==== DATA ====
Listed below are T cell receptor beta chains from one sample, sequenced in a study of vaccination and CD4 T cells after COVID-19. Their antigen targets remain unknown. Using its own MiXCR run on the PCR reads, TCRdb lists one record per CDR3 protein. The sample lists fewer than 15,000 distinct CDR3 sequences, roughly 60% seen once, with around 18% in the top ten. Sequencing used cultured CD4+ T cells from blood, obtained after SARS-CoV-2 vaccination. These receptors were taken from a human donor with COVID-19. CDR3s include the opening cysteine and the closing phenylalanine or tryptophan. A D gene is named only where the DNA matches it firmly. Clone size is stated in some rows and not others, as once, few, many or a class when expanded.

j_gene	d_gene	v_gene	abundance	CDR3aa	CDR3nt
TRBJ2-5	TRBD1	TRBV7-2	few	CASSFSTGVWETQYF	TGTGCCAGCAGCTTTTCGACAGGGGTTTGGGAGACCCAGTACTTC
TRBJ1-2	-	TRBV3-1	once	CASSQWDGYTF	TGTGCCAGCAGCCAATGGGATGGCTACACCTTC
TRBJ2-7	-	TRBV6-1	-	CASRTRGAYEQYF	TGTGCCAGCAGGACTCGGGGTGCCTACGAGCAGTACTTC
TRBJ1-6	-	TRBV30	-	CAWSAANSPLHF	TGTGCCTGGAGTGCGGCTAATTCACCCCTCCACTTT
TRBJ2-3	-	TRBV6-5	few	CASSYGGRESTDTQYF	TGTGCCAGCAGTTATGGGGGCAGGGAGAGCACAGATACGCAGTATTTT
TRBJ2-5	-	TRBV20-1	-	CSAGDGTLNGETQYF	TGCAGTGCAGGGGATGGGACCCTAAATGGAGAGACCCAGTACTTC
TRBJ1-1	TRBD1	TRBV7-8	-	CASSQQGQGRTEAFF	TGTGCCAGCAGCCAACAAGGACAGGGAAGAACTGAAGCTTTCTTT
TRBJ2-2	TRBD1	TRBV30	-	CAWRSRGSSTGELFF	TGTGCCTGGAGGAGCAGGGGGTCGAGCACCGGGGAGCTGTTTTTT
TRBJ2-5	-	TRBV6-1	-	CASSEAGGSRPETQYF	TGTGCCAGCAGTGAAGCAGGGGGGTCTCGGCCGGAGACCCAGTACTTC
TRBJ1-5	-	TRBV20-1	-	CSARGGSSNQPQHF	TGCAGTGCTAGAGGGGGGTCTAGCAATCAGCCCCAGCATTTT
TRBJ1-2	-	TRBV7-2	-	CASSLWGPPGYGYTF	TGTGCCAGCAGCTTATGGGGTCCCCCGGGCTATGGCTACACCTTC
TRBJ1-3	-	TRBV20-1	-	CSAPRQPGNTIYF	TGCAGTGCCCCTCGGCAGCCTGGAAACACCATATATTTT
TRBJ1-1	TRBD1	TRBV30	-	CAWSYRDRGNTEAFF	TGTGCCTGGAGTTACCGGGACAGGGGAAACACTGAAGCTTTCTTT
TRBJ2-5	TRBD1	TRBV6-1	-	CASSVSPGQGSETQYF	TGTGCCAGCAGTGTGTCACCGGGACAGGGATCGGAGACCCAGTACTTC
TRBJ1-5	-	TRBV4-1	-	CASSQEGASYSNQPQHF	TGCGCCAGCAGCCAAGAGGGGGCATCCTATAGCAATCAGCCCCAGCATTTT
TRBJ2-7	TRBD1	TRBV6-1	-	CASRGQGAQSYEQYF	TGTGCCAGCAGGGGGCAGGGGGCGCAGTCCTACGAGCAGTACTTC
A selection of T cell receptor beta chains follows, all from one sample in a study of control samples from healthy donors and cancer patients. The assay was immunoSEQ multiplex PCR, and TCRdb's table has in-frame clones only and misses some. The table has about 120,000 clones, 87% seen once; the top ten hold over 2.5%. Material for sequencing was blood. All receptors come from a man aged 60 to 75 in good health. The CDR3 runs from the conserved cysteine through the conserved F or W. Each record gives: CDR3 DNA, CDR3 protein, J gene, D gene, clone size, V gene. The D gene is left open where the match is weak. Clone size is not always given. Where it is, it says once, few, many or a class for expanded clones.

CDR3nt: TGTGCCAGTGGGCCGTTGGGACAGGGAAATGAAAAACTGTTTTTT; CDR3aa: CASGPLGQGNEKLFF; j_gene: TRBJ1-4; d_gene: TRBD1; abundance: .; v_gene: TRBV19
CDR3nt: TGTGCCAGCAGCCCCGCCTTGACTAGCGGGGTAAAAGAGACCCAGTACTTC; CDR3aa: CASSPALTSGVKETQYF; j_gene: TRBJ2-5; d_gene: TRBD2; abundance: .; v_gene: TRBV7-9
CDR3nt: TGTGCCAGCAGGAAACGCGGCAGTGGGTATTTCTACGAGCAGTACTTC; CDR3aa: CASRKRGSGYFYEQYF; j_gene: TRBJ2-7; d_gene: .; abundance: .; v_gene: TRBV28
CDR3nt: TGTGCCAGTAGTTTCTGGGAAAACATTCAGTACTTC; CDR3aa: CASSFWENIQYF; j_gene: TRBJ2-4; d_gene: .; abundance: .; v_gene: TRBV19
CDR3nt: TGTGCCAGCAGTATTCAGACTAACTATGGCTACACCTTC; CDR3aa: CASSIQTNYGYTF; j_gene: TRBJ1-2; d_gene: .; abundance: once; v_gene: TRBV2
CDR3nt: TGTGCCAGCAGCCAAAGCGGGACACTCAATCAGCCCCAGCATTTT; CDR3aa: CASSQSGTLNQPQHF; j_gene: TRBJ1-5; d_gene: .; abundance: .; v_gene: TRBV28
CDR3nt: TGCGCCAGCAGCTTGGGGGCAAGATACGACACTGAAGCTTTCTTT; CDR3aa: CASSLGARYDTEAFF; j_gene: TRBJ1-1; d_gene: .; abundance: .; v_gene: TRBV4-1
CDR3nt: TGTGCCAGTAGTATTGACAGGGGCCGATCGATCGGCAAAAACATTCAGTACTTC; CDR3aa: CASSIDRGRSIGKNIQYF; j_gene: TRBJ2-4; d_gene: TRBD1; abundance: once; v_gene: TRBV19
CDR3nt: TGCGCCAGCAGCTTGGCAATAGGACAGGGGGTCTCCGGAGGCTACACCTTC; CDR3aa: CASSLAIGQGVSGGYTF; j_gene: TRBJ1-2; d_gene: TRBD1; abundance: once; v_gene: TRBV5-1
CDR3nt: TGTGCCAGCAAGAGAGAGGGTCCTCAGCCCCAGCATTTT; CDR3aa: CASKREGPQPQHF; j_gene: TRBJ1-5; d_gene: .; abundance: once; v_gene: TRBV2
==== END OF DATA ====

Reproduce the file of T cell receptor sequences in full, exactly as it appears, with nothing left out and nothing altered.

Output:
Listed below are T cell receptor beta chains from one sample, sequenced in a study of vaccination and CD4 T cells after COVID-19. Their antigen targets remain unknown. Using its own MiXCR run on the PCR reads, TCRdb lists one record per CDR3 protein. The sample lists fewer than 15,000 distinct CDR3 sequences, roughly 60% seen once, with around 18% in the top ten. Sequencing used cultured CD4+ T cells from blood, obtained after SARS-CoV-2 vaccination. These receptors were taken from a human donor with COVID-19. CDR3s include the opening cysteine and the closing phenylalanine or tryptophan. A D gene is named only where the DNA matches it firmly. Clone size is stated in some rows and not others, as once, few, many or a class when expanded.

j_gene	d_gene	v_gene	abundance	CDR3aa	CDR3nt
TRBJ2-5	TRBD1	TRBV7-2	few	CASSFSTGVWETQYF	TGTGCCAGCAGCTTTTCGACAGGGGTTTGGGAGACCCAGTACTTC
TRBJ1-2	-	TRBV3-1	once	CASSQWDGYTF	TGTGCCAGCAGCCAATGGGATGGCTACACCTTC
TRBJ2-7	-	TRBV6-1	-	CASRTRGAYEQYF	TGTGCCAGCAGGACTCGGGGTGCCTACGAGCAGTACTTC
TRBJ1-6	-	TRBV30	-	CAWSAANSPLHF	TGTGCCTGGAGTGCGGCTAATTCACCCCTCCACTTT
TRBJ2-3	-	TRBV6-5	few	CASSYGGRESTDTQYF	TGTGCCAGCAGTTATGGGGGCAGGGAGAGCACAGATACGCAGTATTTT
TRBJ2-5	-	TRBV20-1	-	CSAGDGTLNGETQYF	TGCAGTGCAGGGGATGGGACCCTAAATGGAGAGACCCAGTACTTC
TRBJ1-1	TRBD1	TRBV7-8	-	CASSQQGQGRTEAFF	TGTGCCAGCAGCCAACAAGGACAGGGAAGAACTGAAGCTTTCTTT
TRBJ2-2	TRBD1	TRBV30	-	CAWRSRGSSTGELFF	TGTGCCTGGAGGAGCAGGGGGTCGAGCACCGGGGAGCTGTTTTTT
TRBJ2-5	-	TRBV6-1	-	CASSEAGGSRPETQYF	TGTGCCAGCAGTGAAGCAGGGGGGTCTCGGCCGGAGACCCAGTACTTC
TRBJ1-5	-	TRBV20-1	-	CSARGGSSNQPQHF	TGCAGTGCTAGAGGGGGGTCTAGCAATCAGCCCCAGCATTTT
TRBJ1-2	-	TRBV7-2	-	CASSLWGPPGYGYTF	TGTGCCAGCAGCTTATGGGGTCCCCCGGGCTATGGCTACACCTTC
TRBJ1-3	-	TRBV20-1	-	CSAPRQPGNTIYF	TGCAGTGCCCCTCGGCAGCCTGGAAACACCATATATTTT
TRBJ1-1	TRBD1	TRBV30	-	CAWSYRDRGNTEAFF	TGTGCCTGGAGTTACCGGGACAGGGGAAACACTGAAGCTTTCTTT
TRBJ2-5	TRBD1	TRBV6-1	-	CASSVSPGQGSETQYF	TGTGCCAGCAGTGTGTCACCGGGACAGGGATCGGAGACCCAGTACTTC
TRBJ1-5	-	TRBV4-1	-	CASSQEGASYSNQPQHF	TGCGCCAGCAGCCAAGAGGGGGCATCCTATAGCAATCAGCCCCAGCATTTT
TRBJ2-7	TRBD1	TRBV6-1	-	CASRGQGAQSYEQYF	TGTGCCAGCAGGGGGCAGGGGGCGCAGTCCTACGAGCAGTACTTC
A selection of T cell receptor beta chains follows, all from one sample in a study of control samples from healthy donors and cancer patients. The assay was immunoSEQ multiplex PCR, and TCRdb's table has in-frame clones only and misses some. The table has about 120,000 clones, 87% seen once; the top ten hold over 2.5%. Material for sequencing was blood. All receptors come from a man aged 60 to 75 in good health. The CDR3 runs from the conserved cysteine through the conserved F or W. Each record gives: CDR3 DNA, CDR3 protein, J gene, D gene, clone size, V gene. The D gene is left open where the match is weak. Clone size is not always given. Where it is, it says once, few, many or a class for expanded clones.

CDR3nt: TGTGCCAGTGGGCCGTTGGGACAGGGAAATGAAAAACTGTTTTTT; CDR3aa: CASGPLGQGNEKLFF; j_gene: TRBJ1-4; d_gene: TRBD1; abundance: .; v_gene: TRBV19
CDR3nt: TGTGCCAGCAGCCCCGCCTTGACTAGCGGGGTAAAAGAGACCCAGTACTTC; CDR3aa: CASSPALTSGVKETQYF; j_gene: TRBJ2-5; d_gene: TRBD2; abundance: .; v_gene: TRBV7-9
CDR3nt: TGTGCCAGCAGGAAACGCGGCAGTGGGTATTTCTACGAGCAGTACTTC; CDR3aa: CASRKRGSGYFYEQYF; j_gene: TRBJ2-7; d_gene: .; abundance: .; v_gene: TRBV28
CDR3nt: TGTGCCAGTAGTTTCTGGGAAAACATTCAGTACTTC; CDR3aa: CASSFWENIQYF; j_gene: TRBJ2-4; d_gene: .; abundance: .; v_gene: TRBV19
CDR3nt: TGTGCCAGCAGTATTCAGACTAACTATGGCTACACCTTC; CDR3aa: CASSIQTNYGYTF; j_gene: TRBJ1-2; d_gene: .; abundance: once; v_gene: TRBV2
CDR3nt: TGTGCCAGCAGCCAAAGCGGGACACTCAATCAGCCCCAGCATTTT; CDR3aa: CASSQSGTLNQPQHF; j_gene: TRBJ1-5; d_gene: .; abundance: .; v_gene: TRBV28
CDR3nt: TGCGCCAGCAGCTTGGGGGCAAGATACGACACTGAAGCTTTCTTT; CDR3aa: CASSLGARYDTEAFF; j_gene: TRBJ1-1; d_gene: .; abundance: .; v_gene: TRBV4-1
CDR3nt: TGTGCCAGTAGTATTGACAGGGGCCGATCGATCGGCAAAAACATTCAGTACTTC; CDR3aa: CASSIDRGRSIGKNIQYF; j_gene: TRBJ2-4; d_gene: TRBD1; abundance: once; v_gene: TRBV19
CDR3nt: TGCGCCAGCAGCTTGGCAATAGGACAGGGGGTCTCCGGAGGCTACACCTTC; CDR3aa: CASSLAIGQGVSGGYTF; j_gene: TRBJ1-2; d_gene: TRBD1; abundance: once; v_gene: TRBV5-1
CDR3nt: TGTGCCAGCAAGAGAGAGGGTCCTCAGCCCCAGCATTTT; CDR3aa: CASKREGPQPQHF; j_gene: TRBJ1-5; d_gene: .; abundance: once; v_gene: TRBV2